Cheers, IFG

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IFG I'll try to answer your questions in sequence. I may have to come back later for some.

Have their been incidents caused by trusting CRFI instead of manufacturer's data? Yes. Have there been incidents caused by trusting stale CRFI? Yes. Check the TSB and Aviation Safety letter online for them. One occured in Ottawa while the Working Group considering CRFI was meeting.

Not sure what you mean in your comments regarding the discarded data points. Points were 'discarded' statistically - that is, if they fell outside the reduction model, either on the high or low side, they were dropped. I would draw no assurance that standard dispatch factor makes up for shortcomings in CRFI.

How can CFRI hurt at dispatch? A whole bunch of ways. Company culture is a funny thing. I do not believe for a minute that, once CRFI was incorporated, only unfavorable CRFI reports would count at dispatch. Competitive pressures would eventually affect the operations - the PIC says it looks like a bad idea, but there is the CRFI and forecast saying it will be fine. But, that's not the main reason it bugs me.

When the whole discussion of CRFI and dispatch began, all of the safety cases were clearly slanted to short-haul operations - 2 hours or less. In these circumstances, it was argued, the tool would work. Ignore the fact that there were ongoing overruns on segments of that length already. But what happens when you go out to transcon or overseas operations? The forecasts are worse than meaningless. The saying "it takes fuel to carry fuel" is true. So, if the forecast for your destination 14 hours away means a CRFI of .2 is possible, and the first alternate where you can land is 500nm from the destination, you are going to have to board a whole hockey-sock full of fuel to ensure you have alternate and reserves overhead destination.

Now, apart from the economics of boarding a whole lot of gas just to blow more out the pipes, consider that the accelerate-stop, net takeoff flight path, enroute cruise, driftdown, in fact every phase of flight but landing at the alternate, will be negatively affected. But wait a minute, wasn't the aim to improve safety at destination? Consider that dispatch factors don't apply after takeoff, and you end up with the same aircraft at the same destination with the same lousy conditions, only now, because of your CRFI-driven alternate, you are tonnes heavier trying to stop on that slick runway with a CRFI report of .4 that is 2 hours old. Your risk of an overrun is actually higher.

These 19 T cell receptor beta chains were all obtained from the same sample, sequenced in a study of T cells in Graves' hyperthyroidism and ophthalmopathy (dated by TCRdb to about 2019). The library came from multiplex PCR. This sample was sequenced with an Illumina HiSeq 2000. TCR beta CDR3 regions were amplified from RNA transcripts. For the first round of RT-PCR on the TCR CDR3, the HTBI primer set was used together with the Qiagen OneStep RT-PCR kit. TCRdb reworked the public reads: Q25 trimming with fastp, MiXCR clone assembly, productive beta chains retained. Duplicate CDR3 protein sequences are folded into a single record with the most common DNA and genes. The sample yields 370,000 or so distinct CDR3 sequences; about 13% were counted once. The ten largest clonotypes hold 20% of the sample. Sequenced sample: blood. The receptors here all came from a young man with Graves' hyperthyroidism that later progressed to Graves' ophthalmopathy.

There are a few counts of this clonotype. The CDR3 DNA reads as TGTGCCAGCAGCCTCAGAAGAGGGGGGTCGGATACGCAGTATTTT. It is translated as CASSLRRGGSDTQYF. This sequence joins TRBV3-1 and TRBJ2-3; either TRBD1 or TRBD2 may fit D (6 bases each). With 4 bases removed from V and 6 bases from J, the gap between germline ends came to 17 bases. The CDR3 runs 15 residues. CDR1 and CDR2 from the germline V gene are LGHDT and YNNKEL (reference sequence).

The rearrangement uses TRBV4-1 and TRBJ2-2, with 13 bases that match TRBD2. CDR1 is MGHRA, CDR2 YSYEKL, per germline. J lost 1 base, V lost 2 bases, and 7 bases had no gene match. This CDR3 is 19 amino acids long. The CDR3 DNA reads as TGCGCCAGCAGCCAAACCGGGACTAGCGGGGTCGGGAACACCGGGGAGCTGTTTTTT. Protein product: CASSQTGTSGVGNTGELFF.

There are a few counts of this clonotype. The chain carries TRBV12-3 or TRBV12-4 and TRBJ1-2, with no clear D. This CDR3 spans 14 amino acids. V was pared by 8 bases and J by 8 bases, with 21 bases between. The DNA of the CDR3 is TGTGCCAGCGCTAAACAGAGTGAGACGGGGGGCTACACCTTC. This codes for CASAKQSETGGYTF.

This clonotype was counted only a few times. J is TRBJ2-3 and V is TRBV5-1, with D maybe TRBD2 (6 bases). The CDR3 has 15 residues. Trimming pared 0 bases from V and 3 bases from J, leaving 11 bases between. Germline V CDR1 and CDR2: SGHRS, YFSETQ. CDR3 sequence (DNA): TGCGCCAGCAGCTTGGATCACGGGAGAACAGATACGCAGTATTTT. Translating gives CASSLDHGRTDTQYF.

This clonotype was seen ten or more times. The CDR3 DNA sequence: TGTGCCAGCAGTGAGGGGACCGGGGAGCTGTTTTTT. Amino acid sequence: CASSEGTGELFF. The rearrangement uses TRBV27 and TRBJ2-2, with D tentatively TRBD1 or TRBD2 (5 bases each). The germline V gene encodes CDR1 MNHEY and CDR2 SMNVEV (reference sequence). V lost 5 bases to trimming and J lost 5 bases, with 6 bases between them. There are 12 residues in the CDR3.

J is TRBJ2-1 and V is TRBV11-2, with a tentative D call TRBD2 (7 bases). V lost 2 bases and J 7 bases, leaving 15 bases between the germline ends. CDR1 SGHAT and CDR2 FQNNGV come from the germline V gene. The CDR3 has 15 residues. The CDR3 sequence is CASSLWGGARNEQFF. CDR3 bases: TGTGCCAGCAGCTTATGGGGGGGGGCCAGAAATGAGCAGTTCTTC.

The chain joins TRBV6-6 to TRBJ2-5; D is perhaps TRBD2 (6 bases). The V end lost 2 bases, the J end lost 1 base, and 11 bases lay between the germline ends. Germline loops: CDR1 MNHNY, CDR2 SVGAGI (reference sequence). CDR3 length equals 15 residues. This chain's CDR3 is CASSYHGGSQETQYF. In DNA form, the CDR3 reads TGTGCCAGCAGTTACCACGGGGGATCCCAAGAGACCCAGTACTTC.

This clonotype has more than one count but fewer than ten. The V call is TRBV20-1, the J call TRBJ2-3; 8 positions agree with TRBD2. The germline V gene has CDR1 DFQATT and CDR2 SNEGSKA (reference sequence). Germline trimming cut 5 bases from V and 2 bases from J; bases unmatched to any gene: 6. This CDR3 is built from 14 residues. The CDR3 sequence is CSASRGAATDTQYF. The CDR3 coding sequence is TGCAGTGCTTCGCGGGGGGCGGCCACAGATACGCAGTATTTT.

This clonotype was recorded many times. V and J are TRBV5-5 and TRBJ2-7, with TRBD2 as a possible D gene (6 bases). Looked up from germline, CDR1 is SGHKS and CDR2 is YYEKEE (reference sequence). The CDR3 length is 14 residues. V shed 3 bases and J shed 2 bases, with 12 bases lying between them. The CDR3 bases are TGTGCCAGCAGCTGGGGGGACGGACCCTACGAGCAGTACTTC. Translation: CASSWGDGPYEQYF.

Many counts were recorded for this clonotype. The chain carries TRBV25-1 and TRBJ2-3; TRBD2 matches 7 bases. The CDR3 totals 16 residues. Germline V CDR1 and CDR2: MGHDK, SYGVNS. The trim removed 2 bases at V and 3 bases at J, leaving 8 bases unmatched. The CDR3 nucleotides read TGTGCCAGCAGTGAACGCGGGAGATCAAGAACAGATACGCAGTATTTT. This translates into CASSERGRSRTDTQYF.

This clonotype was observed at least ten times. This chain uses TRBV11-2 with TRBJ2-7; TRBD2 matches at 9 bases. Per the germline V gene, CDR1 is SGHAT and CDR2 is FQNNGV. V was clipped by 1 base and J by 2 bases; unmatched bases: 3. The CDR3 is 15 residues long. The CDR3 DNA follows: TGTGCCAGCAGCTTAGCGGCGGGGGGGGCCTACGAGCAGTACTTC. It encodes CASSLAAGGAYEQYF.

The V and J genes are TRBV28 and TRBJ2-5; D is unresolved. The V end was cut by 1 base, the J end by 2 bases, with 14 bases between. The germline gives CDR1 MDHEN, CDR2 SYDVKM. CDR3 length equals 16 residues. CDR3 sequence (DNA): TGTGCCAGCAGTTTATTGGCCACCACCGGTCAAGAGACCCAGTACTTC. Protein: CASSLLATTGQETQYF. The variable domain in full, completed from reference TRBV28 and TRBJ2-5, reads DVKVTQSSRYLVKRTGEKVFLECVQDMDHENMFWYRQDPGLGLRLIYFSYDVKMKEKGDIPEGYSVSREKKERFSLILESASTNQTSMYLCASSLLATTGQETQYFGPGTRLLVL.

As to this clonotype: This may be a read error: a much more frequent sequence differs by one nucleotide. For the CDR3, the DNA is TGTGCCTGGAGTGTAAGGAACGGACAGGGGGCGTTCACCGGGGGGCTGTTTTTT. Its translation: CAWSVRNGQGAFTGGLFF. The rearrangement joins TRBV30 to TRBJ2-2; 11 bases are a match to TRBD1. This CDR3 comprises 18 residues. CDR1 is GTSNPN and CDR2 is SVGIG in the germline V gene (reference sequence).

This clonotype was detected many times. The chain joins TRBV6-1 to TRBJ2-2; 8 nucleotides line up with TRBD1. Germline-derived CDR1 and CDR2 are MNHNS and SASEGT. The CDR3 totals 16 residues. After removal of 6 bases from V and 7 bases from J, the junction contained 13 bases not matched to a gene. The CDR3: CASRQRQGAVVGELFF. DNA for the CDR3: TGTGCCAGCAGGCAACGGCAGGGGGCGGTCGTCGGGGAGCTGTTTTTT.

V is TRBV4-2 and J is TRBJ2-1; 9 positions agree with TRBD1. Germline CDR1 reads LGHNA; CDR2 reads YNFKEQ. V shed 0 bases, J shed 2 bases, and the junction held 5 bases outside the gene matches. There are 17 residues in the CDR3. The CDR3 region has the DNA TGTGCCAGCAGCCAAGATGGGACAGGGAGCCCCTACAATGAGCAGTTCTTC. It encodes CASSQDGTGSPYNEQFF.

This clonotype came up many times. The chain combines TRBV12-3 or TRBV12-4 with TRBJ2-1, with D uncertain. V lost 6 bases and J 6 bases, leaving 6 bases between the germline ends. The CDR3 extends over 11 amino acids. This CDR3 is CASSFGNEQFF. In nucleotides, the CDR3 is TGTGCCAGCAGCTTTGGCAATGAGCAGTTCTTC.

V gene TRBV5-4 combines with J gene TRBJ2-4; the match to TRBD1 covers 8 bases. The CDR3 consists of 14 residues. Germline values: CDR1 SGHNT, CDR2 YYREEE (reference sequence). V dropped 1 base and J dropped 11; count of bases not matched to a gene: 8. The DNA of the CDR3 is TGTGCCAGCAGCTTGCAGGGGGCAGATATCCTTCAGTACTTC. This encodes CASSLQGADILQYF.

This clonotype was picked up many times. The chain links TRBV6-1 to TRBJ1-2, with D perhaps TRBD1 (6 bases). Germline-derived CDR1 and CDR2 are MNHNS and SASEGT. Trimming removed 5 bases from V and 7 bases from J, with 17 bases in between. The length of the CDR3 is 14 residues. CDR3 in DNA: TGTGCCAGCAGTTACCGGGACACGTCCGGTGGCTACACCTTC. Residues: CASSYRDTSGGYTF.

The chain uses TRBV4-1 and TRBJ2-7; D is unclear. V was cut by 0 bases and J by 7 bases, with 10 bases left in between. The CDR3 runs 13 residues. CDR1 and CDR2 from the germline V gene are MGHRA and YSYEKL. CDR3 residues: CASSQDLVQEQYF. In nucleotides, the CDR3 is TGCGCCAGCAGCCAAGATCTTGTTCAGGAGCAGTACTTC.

I am also not paid to kill off the airlines. The costs of implementing this ineffective option would have been huge. Watining for the forecast to improve or landing short? Try that with a duty-time limited crew, or with a slot-limited airspace restriction. Very quickly the operations would descend into IRROPS, and that kind of chaos exacts its own safety toll.

Like so many other performance discussions, CRFI starts out as a numbers exercise, but in reality affects safety through human factors. So to see all of its aspects we have to step way back and look at the pilots, the runway maintainers, the ATC folks handling the data and the dispatchers that tie it all together. When something is going to go through that many hands, you need a bulletproof system to make sure that its accuracy does not degrade as it moves. Aviation weather is such a product - CRFI is simply not on the same level in terms of data accuracy or shelf life. Maybe one day it will be.

Cheers